Mikey Vining grew up around football; his father is the head coach of the Houston Riggers and three of his brothers played as well. Mickey is the only one who took a non-athletic path, studying nutrition and becoming a chef. He tries to stay away from the players, particularly after a past poor decision getting involved with one of the Riggers. But when the team’s Heisman Trophy winning rookie needs a personal chef to help get his nutrition on track, Mikey gets pulled into working for him. It was just supposed to be temporary, but five years later Mikey is still working as a chef and personal assistant to star player, Tiller Raine.
Tiller is the NFL’s first openly gay player, not to mention a star wide receiver. He works hard and is committed to his team, and while he is out, he also keeps a low dating profile. Over the past five years, Mikey has become indispensable to Tiller. Not only does he keep him well fed (to the envy of his teammates) and manage the details of Tiller’s life, Tiller is also incredibly fond of Mikey. In fact, the men are very close and Tiller can hardly imagine his life without Mikey around. The fact that he has started to think about Mikey as more than a friend is something Tiller needs to just push aside. There is no way he can get involved with someone who works for him, and the coach’s son no less.
When Tiller gets injured, he decides to spend the Christmas holidays near home in Colorado, so Mikey rents them a gorgeous cabin in the adorable town of Aster Valley. There Tiller gets to enjoy a winter filled with snow and and small town charm, as well as time all alone with Mikey. For his part, Mikey has been lusting after Tiller for years, but he knows getting involved is a bad idea. Yet the special time the men have alone together is enough to finally push them to reveal their attraction for one another. It is a magical time for both men and they are red hot together in bed. But Tiller’s team is pressuring him to return to the field, despite the fact that his injury isn’t fully healed. And Mikey’s dad is very clear that he absolutely will not have any romantic connection between his son and his star player. Now, Mikey and Tiller must figure out if there is a way to take their idyllic time together in Aster Valley and turn it into something long term when they return home, or if the vacation magic will have to come to an end.
Right as Raine is the first book in Lucy Lennox’s new Aster Valley series and I absolutely loved it. The story is romantic, sweet, and super sexy, with two men who clearly care about each other and aren’t afraid to show it. The town of Aster Valley is charming and the locals we meet seem like great fodder for future books, so I’m really excited about this new series. While this full-length story does set the stage for future books, I will note that Lennox has a short prequel, Winter Waites, that is officially considered a standalone. However, to me it feels very much part of the series and the main characters do show up here without a lot of introduction, so I’d start there if you can.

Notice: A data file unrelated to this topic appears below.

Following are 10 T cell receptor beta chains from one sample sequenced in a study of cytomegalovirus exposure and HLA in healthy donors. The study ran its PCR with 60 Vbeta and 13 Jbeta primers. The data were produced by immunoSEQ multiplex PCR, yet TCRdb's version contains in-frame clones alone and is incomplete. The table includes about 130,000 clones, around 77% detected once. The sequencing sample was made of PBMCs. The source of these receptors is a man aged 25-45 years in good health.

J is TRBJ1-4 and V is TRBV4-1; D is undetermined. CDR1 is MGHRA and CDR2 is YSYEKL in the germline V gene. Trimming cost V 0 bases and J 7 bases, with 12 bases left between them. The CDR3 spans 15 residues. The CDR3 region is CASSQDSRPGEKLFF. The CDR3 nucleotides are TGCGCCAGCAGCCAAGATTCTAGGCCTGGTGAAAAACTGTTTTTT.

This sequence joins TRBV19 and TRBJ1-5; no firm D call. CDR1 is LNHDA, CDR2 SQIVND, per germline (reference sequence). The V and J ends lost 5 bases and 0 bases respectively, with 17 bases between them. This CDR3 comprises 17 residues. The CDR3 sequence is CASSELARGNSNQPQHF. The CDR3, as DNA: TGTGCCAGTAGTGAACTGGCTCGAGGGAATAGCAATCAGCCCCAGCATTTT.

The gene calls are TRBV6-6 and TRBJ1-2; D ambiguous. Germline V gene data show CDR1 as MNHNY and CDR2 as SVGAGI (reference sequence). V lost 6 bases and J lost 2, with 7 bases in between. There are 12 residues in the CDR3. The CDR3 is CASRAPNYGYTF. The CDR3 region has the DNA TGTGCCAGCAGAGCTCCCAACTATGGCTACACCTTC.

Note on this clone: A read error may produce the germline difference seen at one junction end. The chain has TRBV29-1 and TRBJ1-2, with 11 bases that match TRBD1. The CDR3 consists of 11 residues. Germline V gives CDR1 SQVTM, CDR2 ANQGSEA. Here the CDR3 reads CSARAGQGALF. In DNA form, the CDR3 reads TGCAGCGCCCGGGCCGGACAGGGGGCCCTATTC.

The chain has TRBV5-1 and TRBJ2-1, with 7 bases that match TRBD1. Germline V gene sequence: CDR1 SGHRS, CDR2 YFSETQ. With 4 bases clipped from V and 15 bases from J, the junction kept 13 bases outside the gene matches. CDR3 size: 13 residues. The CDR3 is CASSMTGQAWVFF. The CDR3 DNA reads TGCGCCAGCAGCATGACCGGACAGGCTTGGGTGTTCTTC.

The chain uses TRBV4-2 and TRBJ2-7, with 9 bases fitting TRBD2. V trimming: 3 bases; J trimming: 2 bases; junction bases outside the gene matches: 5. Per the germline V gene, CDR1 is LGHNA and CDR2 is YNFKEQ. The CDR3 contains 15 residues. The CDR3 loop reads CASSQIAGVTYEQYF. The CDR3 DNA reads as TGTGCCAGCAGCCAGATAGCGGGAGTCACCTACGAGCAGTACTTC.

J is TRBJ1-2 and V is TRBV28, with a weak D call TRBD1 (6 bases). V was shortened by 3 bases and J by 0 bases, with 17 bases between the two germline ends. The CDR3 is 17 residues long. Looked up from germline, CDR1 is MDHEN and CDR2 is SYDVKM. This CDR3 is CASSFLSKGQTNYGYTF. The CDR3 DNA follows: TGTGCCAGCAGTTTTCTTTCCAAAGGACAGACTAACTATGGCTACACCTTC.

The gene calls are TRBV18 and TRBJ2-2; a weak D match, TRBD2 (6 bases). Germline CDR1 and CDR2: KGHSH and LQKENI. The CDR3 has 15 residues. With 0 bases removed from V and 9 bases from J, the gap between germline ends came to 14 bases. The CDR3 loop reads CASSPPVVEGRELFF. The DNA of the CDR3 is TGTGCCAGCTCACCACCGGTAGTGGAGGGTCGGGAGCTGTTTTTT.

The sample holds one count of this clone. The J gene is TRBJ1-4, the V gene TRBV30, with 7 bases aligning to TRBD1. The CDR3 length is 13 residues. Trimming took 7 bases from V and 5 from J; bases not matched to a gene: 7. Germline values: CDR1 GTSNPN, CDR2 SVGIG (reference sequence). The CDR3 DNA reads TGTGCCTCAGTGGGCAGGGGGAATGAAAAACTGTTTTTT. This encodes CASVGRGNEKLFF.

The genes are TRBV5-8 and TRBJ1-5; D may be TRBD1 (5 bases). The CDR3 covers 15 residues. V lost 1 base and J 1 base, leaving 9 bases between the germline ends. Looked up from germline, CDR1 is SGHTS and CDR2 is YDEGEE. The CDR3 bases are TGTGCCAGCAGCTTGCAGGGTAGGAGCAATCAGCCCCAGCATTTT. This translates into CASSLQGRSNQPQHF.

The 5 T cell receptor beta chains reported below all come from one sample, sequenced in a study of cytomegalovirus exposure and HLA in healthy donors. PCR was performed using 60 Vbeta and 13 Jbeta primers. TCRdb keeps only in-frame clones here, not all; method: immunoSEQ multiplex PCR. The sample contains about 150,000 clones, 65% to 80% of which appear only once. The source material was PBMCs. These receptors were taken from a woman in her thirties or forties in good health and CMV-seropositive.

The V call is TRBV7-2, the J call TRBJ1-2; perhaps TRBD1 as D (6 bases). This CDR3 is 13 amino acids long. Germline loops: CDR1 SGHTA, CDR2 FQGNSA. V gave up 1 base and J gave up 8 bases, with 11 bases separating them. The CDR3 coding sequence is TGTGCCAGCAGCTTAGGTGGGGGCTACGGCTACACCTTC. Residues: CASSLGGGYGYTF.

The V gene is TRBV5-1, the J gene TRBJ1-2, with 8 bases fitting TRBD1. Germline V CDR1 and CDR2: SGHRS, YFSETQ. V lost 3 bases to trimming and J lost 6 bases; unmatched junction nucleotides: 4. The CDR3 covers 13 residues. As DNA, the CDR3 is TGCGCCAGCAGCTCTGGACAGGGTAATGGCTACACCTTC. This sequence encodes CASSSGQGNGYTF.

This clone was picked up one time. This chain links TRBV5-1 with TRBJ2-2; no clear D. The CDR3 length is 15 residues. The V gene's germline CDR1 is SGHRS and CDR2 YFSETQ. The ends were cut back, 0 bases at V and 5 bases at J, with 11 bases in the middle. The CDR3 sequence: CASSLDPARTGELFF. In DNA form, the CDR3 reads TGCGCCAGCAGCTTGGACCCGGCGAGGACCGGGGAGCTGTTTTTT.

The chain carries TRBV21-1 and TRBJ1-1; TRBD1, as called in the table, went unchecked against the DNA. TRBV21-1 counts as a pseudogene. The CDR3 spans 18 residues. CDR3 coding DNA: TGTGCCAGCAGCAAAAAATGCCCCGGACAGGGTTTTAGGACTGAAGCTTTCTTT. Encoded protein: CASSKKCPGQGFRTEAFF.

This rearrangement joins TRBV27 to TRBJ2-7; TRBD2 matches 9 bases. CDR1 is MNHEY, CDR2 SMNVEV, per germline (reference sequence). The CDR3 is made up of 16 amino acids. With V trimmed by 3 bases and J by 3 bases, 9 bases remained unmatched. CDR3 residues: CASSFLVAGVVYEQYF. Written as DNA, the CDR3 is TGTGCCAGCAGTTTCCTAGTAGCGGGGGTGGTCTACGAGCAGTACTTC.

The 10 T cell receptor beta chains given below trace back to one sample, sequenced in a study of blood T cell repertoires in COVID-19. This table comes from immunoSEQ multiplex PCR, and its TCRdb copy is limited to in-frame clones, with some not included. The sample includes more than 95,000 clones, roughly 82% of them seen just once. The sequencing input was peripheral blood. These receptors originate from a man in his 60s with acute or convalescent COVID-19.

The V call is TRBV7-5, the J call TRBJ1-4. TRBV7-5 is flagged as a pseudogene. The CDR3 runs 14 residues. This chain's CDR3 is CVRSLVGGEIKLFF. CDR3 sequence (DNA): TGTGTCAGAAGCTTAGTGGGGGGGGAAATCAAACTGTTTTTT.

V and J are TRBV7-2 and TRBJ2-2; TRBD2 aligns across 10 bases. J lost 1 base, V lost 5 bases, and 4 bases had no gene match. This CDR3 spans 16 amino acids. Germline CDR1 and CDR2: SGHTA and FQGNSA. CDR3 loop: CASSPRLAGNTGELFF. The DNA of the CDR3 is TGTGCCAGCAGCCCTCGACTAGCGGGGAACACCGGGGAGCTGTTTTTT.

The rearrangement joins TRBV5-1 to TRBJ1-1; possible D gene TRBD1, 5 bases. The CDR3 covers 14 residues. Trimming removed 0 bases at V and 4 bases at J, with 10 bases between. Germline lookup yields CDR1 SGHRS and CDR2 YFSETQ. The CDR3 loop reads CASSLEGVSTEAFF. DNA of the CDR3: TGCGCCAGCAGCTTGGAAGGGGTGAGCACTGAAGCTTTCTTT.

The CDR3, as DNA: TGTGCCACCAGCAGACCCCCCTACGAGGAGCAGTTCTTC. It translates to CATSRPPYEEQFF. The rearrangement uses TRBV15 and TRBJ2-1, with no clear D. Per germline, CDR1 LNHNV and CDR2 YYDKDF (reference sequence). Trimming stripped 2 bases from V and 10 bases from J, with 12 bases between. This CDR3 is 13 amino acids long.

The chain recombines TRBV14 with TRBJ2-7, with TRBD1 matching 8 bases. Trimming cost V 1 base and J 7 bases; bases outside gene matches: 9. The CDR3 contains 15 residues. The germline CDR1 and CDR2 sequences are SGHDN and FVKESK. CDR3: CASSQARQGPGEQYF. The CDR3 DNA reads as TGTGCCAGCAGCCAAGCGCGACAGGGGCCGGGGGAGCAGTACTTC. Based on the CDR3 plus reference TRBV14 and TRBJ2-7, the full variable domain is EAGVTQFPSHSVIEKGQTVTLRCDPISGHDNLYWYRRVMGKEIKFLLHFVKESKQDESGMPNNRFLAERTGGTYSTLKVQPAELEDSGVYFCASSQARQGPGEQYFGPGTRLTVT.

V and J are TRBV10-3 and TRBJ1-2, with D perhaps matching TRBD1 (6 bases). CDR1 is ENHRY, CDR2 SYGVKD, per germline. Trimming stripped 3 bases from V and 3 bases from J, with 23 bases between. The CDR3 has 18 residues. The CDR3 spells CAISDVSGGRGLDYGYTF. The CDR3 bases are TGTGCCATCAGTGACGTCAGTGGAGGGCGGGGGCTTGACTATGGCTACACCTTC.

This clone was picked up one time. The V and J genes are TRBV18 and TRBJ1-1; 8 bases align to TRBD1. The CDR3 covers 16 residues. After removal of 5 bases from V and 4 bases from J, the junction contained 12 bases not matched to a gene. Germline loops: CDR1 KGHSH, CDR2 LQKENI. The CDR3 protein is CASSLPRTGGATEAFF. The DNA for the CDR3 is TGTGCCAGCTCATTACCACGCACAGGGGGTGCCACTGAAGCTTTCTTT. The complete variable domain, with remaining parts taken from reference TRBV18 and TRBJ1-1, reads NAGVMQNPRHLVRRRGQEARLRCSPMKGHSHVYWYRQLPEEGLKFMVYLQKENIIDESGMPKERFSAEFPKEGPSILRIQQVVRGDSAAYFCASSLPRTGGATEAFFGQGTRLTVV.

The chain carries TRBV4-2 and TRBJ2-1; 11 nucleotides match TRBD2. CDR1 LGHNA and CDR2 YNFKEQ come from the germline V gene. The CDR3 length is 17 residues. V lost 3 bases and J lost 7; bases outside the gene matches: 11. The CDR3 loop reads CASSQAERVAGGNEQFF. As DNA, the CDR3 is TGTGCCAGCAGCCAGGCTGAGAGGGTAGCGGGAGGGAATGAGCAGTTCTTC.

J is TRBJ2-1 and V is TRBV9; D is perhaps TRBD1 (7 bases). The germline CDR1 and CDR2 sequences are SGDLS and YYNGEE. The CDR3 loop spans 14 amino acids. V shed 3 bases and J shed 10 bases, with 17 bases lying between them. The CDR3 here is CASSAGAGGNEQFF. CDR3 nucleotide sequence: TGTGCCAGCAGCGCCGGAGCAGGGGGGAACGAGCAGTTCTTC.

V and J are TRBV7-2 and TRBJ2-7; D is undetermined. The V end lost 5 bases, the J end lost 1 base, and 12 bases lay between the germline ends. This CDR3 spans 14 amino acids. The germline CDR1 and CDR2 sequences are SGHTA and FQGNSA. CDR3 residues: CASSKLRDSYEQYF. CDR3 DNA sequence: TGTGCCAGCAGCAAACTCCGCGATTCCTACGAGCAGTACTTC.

Tiller and Mikey are the highlight of the story for me and I loved their dynamic. As the story opens, they are already five years into their friendship and working relationship. Lennox very much lets us feel their connection, and even though we miss the early stages of their relationship, I had no trouble jumping in and really believing in the strong bond they have built. There is such a sweet dynamic between them. Tiller may be the big, strong football player, but Mikey is definitely the boss of the house, keeping Tiller in line as both his PA and chef. At the same time, Tiller is so sweet and gentle with Mikey, always putting him first. Not to mention that these guys talk to each other, which I appreciate. Yes, there are some moments where each of them holds back, but for the most part, these guys see each other as a team and are honest about their feelings. When they finally get together, they are warm and sexy and such a good match. I really just loved them and their relationship is what carries the story for me.
The conflict here is two-fold, with Mikey being Tiller’s employee, as well as Mikey’s father being Tiller’s coach. My initial instinct was to question why these guys care so much about what Mikey’s dad thinks, considering they are both grown adults, but Lennox does a great job really establishing the conflict and making clear why this is an issue for them. Both of these men are so invested in pleasing Mikey’s father and so much rides on his opinion that is hard for them to go against him. But I appreciated that no matter what, Tiller and Mikey support one another and the story has a great resolution.
As I said, we get to meet some of the other side characters here, and the epilogue leads us into the next book. I am enjoying this small town of Aster Valley and already excited for future stories.